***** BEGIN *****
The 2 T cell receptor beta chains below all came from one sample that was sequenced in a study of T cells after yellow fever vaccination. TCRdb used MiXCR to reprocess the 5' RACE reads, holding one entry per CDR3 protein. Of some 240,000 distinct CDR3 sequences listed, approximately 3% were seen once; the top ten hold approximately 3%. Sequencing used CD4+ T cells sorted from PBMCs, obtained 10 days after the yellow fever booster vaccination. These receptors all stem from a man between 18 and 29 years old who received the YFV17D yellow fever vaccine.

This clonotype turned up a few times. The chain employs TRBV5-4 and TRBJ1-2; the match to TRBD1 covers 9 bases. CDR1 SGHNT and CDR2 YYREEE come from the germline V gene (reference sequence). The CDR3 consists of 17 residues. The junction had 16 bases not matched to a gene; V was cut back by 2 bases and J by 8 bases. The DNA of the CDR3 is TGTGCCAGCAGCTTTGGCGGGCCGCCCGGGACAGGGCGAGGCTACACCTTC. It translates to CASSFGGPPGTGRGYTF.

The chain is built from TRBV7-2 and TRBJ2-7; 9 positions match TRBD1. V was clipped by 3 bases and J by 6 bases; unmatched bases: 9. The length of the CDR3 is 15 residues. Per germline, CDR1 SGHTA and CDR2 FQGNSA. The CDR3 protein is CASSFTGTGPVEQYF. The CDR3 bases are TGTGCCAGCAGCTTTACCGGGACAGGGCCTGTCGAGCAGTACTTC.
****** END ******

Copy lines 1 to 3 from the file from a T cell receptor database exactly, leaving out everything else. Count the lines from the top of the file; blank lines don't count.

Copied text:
The 2 T cell receptor beta chains below all came from one sample that was sequenced in a study of T cells after yellow fever vaccination. TCRdb used MiXCR to reprocess the 5' RACE reads, holding one entry per CDR3 protein. Of some 240,000 distinct CDR3 sequences listed, approximately 3% were seen once; the top ten hold approximately 3%. Sequencing used CD4+ T cells sorted from PBMCs, obtained 10 days after the yellow fever booster vaccination. These receptors all stem from a man between 18 and 29 years old who received the YFV17D yellow fever vaccine.

This clonotype turned up a few times. The chain employs TRBV5-4 and TRBJ1-2; the match to TRBD1 covers 9 bases. CDR1 SGHNT and CDR2 YYREEE come from the germline V gene (reference sequence). The CDR3 consists of 17 residues. The junction had 16 bases not matched to a gene; V was cut back by 2 bases and J by 8 bases. The DNA of the CDR3 is TGTGCCAGCAGCTTTGGCGGGCCGCCCGGGACAGGGCGAGGCTACACCTTC. It translates to CASSFGGPPGTGRGYTF.

The chain is built from TRBV7-2 and TRBJ2-7; 9 positions match TRBD1. V was clipped by 3 bases and J by 6 bases; unmatched bases: 9. The length of the CDR3 is 15 residues. Per germline, CDR1 SGHTA and CDR2 FQGNSA. The CDR3 protein is CASSFTGTGPVEQYF. The CDR3 bases are TGTGCCAGCAGCTTTACCGGGACAGGGCCTGTCGAGCAGTACTTC.